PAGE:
Ada Yonath

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Ada Yonath

Ada E. Yonath, Hebrew: עדה יונת , (born June 22, 1939) is an Israeli crystallographer. She received the 2009 Nobel Prize in Chemistry together with Thomas A. Steitz and Venkatraman Ramakrishnan for studies of the structure and function of the ribosome.[1]

Early life[change | change source]

She was born in the Geula quarter of Jerusalem. Her father was a rabbi. Yonath and her family moved to Tel Aviv after her father died.

Education[change | change source]

She received her bachelor's degree in chemistry in 1962. She received her master's degree in biochemistry in 1964. She got both degrees from the Hebrew University in Jerusalem. She received her Ph.D. in X-Ray Crystallography at the Weizmann Institute of Science in 1968. Yonath made the first protein crystallography lab at the Weizmann Institute. Her work showed the function of ribosomes. Yonath worked at Carnegie-Mellon University and MIT for several years. She stayed as Weizmann Institute for the rest of her career.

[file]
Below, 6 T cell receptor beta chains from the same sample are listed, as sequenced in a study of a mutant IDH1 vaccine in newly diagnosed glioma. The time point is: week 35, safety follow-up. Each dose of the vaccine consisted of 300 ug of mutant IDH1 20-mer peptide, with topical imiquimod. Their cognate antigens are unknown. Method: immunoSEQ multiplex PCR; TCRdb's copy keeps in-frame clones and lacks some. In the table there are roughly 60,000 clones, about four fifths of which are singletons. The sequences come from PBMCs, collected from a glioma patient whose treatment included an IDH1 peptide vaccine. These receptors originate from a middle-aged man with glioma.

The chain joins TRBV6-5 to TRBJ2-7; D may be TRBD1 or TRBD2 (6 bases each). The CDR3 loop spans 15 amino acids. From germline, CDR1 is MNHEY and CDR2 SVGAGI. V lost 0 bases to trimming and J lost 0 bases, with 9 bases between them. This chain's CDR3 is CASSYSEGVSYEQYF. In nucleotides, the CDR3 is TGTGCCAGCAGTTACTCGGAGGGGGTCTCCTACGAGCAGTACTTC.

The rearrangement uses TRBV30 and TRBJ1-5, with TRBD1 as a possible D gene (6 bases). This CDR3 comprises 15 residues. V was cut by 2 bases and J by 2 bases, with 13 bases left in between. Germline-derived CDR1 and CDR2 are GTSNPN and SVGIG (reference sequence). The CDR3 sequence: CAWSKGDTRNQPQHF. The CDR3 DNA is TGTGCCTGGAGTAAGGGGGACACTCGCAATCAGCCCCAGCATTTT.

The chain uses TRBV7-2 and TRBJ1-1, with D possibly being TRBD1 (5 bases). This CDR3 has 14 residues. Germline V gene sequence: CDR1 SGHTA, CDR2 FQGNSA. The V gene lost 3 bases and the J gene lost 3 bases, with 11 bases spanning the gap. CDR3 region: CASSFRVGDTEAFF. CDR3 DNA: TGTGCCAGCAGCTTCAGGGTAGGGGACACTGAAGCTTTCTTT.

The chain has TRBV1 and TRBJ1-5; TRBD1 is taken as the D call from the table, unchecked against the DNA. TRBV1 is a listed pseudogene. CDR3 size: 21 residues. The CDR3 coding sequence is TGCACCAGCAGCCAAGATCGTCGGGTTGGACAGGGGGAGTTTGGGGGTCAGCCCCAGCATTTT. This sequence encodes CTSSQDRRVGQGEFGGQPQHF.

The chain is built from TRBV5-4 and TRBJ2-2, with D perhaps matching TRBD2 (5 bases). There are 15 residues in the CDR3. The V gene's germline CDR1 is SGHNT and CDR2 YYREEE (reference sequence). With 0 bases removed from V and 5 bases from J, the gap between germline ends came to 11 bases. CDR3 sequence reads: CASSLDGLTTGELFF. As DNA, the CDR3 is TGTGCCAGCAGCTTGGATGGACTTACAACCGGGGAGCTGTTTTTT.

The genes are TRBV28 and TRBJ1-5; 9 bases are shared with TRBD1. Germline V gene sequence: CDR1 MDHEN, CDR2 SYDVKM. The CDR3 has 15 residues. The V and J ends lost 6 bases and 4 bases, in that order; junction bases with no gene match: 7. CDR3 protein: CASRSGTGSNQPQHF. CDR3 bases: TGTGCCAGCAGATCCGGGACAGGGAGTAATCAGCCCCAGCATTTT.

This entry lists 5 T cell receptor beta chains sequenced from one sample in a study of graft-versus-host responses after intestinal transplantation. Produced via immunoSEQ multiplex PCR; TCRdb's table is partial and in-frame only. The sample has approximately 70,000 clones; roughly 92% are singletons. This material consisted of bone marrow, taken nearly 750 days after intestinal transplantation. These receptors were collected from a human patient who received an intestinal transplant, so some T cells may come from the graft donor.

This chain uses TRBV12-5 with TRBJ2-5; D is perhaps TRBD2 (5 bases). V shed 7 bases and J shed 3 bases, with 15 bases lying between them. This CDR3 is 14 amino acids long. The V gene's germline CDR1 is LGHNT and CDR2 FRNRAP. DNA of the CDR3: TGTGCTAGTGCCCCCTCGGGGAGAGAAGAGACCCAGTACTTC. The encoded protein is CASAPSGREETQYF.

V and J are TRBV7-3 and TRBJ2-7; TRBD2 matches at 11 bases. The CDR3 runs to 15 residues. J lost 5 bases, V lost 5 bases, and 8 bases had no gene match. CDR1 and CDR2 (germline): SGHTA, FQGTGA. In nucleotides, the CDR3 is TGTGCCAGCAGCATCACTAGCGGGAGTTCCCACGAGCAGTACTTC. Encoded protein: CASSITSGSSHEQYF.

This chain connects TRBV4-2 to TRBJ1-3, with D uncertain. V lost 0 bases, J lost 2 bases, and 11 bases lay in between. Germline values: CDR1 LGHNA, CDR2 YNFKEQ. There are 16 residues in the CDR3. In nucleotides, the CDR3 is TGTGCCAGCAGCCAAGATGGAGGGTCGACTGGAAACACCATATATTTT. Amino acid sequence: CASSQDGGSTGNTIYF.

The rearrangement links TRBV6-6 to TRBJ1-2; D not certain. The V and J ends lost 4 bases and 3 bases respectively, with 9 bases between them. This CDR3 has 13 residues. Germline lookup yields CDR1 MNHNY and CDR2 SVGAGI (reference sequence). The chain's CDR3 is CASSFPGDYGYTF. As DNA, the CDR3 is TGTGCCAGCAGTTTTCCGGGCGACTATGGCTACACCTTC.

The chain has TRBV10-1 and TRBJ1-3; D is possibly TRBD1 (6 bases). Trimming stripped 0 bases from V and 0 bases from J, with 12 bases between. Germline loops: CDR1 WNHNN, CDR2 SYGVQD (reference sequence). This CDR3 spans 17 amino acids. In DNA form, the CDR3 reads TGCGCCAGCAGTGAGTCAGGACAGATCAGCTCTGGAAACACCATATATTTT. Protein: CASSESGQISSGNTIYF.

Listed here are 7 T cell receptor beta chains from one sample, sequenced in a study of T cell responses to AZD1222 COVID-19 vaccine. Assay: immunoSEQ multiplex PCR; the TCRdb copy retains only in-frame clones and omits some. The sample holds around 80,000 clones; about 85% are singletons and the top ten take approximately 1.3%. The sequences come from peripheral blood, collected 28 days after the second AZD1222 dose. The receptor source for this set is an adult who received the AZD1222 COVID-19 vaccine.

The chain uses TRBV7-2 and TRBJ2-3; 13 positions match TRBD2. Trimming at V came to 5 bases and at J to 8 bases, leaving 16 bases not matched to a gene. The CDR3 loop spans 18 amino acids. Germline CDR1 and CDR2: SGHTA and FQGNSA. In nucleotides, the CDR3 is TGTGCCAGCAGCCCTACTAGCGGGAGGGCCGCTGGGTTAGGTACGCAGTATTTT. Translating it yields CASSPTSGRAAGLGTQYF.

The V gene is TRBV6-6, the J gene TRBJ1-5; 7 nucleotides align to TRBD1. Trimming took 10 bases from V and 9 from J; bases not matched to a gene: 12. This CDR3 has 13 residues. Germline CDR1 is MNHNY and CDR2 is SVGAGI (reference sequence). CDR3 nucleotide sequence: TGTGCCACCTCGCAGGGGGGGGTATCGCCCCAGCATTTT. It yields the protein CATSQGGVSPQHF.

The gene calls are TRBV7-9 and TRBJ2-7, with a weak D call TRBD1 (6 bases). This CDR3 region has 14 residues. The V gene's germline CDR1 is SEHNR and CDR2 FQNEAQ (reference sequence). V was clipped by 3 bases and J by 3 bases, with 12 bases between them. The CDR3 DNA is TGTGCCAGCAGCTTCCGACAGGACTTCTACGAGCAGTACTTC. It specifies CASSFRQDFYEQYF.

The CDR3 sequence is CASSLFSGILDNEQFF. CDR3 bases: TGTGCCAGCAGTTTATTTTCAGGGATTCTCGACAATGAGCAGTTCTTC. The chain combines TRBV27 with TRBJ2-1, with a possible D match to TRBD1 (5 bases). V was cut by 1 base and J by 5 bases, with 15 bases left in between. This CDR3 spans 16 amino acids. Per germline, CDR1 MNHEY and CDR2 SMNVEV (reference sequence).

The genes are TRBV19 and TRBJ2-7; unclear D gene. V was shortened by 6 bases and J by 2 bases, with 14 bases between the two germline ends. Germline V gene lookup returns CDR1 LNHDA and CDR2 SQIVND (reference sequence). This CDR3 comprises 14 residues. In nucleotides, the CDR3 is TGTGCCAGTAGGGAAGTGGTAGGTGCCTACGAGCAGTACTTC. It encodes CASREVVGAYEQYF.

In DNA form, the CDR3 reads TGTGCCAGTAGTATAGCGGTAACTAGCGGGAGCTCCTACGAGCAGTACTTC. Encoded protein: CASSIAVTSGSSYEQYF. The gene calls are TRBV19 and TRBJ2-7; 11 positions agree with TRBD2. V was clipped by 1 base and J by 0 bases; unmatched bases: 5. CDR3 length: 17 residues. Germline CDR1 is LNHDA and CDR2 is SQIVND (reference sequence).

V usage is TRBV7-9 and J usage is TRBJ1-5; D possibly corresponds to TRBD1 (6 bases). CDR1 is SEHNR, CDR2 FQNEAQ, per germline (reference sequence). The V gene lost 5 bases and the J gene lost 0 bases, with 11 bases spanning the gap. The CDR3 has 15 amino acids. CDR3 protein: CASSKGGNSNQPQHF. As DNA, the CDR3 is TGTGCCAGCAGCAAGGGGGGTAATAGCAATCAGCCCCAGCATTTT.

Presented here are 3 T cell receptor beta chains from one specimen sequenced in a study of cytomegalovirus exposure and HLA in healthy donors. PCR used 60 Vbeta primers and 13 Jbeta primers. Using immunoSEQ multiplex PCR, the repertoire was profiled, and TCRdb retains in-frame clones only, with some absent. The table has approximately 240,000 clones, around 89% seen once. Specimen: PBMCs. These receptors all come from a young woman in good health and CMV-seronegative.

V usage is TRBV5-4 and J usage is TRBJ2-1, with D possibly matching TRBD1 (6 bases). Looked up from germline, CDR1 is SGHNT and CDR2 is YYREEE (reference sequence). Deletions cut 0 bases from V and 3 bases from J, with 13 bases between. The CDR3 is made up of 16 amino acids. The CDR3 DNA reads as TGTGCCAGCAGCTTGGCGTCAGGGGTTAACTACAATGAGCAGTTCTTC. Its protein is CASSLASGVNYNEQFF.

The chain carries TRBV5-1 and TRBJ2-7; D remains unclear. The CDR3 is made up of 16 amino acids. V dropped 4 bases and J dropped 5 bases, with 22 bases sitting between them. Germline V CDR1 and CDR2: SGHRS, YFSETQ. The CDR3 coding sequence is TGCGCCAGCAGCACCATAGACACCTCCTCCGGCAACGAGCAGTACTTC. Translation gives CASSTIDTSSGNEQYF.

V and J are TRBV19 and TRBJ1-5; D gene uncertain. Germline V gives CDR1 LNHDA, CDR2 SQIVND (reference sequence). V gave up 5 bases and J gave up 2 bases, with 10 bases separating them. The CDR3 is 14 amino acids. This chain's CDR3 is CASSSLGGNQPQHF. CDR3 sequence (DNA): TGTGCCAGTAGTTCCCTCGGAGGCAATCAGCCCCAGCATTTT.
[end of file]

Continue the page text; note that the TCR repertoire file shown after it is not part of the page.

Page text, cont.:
Work[change | change source]

Ada Yonath is an Israeli chemist who made pictures of ribosomes using X-ray Crystallography. Ribosomes are the part of cells in the human body that put together proteins. X-ray Crystallography makes pictures of molecules by bunching them into crystals. This method is only used to make models of single atoms. Yonath used this methods to crystallize ribosomes although they are made of many atoms and proteins. This made her work very difficult. She returned to the Weizmann Institute of Science in 1970. She started the first Protein Crystallography lab in Israel. She did research at the Max Planck Institute for Molecular Genetics in Berlin, Germany from 1979 to 1984. She began trying to make ribosomes into crystals in 1970.  [1]

Accomplishments[change | change source]

She made the first model of a large ribosome in 1980.

In 2006 she won the Wolf Prize in Chemistry.

She won the 2009 Nobel Prize in Chemistry with Venkatraman Ramakrishnan and Thomas Steitz. This Nobel prize was for her work in making images of ribosomes. She studied Molecular Genetics in Berlin, Germany, before winning the Nobel prize.

Later life[change | change source]

Yonath led a research team at the Max Planck Institute in Hamburg, Germany for 18 years. She also continued research at the Weizmann Institute of Science.[2]

Related pages[change | change source]

References[change | change source]

  1. "Ada E. Yonath - Facts".
  2. "Yonath, Ada E.." World Book Advanced, World Book, 2017, Accessed 31 Mar. 2017.